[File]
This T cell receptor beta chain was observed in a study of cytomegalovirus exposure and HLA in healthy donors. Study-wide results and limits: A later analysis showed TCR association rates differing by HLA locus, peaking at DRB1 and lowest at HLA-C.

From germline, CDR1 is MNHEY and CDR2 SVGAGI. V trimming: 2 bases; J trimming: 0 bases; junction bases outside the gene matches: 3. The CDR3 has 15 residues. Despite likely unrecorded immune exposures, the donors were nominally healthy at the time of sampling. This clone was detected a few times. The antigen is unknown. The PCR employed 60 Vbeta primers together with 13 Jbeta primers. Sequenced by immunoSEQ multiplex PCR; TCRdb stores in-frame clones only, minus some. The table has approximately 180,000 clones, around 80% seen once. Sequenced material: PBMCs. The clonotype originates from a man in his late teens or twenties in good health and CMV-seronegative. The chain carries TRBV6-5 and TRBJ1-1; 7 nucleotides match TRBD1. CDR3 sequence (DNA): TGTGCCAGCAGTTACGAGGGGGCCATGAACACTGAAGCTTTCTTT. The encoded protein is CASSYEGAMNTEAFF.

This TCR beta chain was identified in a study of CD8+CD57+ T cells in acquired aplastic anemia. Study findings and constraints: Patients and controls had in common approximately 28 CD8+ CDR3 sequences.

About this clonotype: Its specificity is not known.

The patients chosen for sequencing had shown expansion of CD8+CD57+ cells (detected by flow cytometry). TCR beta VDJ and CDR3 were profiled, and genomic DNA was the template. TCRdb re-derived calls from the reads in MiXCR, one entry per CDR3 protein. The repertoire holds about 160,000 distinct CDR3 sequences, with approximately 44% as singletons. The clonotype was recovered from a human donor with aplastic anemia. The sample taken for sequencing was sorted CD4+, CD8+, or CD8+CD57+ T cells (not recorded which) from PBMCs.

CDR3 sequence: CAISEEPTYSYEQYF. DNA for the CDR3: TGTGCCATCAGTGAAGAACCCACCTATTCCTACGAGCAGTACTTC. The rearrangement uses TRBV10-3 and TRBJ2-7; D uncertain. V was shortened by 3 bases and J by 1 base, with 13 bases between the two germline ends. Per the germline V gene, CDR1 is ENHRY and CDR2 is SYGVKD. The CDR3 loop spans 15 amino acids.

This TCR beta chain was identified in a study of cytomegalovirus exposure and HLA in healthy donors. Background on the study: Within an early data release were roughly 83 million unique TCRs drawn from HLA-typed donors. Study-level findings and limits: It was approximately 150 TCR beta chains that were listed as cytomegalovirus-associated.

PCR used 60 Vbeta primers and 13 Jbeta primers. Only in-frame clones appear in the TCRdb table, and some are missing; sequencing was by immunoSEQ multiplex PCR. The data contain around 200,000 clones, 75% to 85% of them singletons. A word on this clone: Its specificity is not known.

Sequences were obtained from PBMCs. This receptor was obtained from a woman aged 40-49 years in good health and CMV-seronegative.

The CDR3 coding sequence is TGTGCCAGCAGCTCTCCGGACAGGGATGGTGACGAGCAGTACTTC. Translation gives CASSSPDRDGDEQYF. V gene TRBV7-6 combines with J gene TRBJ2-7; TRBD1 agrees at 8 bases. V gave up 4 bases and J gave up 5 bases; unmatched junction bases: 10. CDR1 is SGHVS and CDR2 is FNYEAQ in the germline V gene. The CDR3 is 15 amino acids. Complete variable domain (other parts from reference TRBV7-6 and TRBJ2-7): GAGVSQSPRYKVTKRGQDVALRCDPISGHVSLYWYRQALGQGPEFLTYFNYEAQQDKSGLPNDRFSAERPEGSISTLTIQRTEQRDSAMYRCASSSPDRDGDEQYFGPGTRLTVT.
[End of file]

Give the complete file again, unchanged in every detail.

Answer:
This T cell receptor beta chain was observed in a study of cytomegalovirus exposure and HLA in healthy donors. Study-wide results and limits: A later analysis showed TCR association rates differing by HLA locus, peaking at DRB1 and lowest at HLA-C.

From germline, CDR1 is MNHEY and CDR2 SVGAGI. V trimming: 2 bases; J trimming: 0 bases; junction bases outside the gene matches: 3. The CDR3 has 15 residues. Despite likely unrecorded immune exposures, the donors were nominally healthy at the time of sampling. This clone was detected a few times. The antigen is unknown. The PCR employed 60 Vbeta primers together with 13 Jbeta primers. Sequenced by immunoSEQ multiplex PCR; TCRdb stores in-frame clones only, minus some. The table has approximately 180,000 clones, around 80% seen once. Sequenced material: PBMCs. The clonotype originates from a man in his late teens or twenties in good health and CMV-seronegative. The chain carries TRBV6-5 and TRBJ1-1; 7 nucleotides match TRBD1. CDR3 sequence (DNA): TGTGCCAGCAGTTACGAGGGGGCCATGAACACTGAAGCTTTCTTT. The encoded protein is CASSYEGAMNTEAFF.

This TCR beta chain was identified in a study of CD8+CD57+ T cells in acquired aplastic anemia. Study findings and constraints: Patients and controls had in common approximately 28 CD8+ CDR3 sequences.

About this clonotype: Its specificity is not known.

The patients chosen for sequencing had shown expansion of CD8+CD57+ cells (detected by flow cytometry). TCR beta VDJ and CDR3 were profiled, and genomic DNA was the template. TCRdb re-derived calls from the reads in MiXCR, one entry per CDR3 protein. The repertoire holds about 160,000 distinct CDR3 sequences, with approximately 44% as singletons. The clonotype was recovered from a human donor with aplastic anemia. The sample taken for sequencing was sorted CD4+, CD8+, or CD8+CD57+ T cells (not recorded which) from PBMCs.

CDR3 sequence: CAISEEPTYSYEQYF. DNA for the CDR3: TGTGCCATCAGTGAAGAACCCACCTATTCCTACGAGCAGTACTTC. The rearrangement uses TRBV10-3 and TRBJ2-7; D uncertain. V was shortened by 3 bases and J by 1 base, with 13 bases between the two germline ends. Per the germline V gene, CDR1 is ENHRY and CDR2 is SYGVKD. The CDR3 loop spans 15 amino acids.

This TCR beta chain was identified in a study of cytomegalovirus exposure and HLA in healthy donors. Background on the study: Within an early data release were roughly 83 million unique TCRs drawn from HLA-typed donors. Study-level findings and limits: It was approximately 150 TCR beta chains that were listed as cytomegalovirus-associated.

PCR used 60 Vbeta primers and 13 Jbeta primers. Only in-frame clones appear in the TCRdb table, and some are missing; sequencing was by immunoSEQ multiplex PCR. The data contain around 200,000 clones, 75% to 85% of them singletons. A word on this clone: Its specificity is not known.

Sequences were obtained from PBMCs. This receptor was obtained from a woman aged 40-49 years in good health and CMV-seronegative.

The CDR3 coding sequence is TGTGCCAGCAGCTCTCCGGACAGGGATGGTGACGAGCAGTACTTC. Translation gives CASSSPDRDGDEQYF. V gene TRBV7-6 combines with J gene TRBJ2-7; TRBD1 agrees at 8 bases. V gave up 4 bases and J gave up 5 bases; unmatched junction bases: 10. CDR1 is SGHVS and CDR2 is FNYEAQ in the germline V gene. The CDR3 is 15 amino acids. Complete variable domain (other parts from reference TRBV7-6 and TRBJ2-7): GAGVSQSPRYKVTKRGQDVALRCDPISGHVSLYWYRQALGQGPEFLTYFNYEAQQDKSGLPNDRFSAERPEGSISTLTIQRTEQRDSAMYRCASSSPDRDGDEQYFGPGTRLTVT.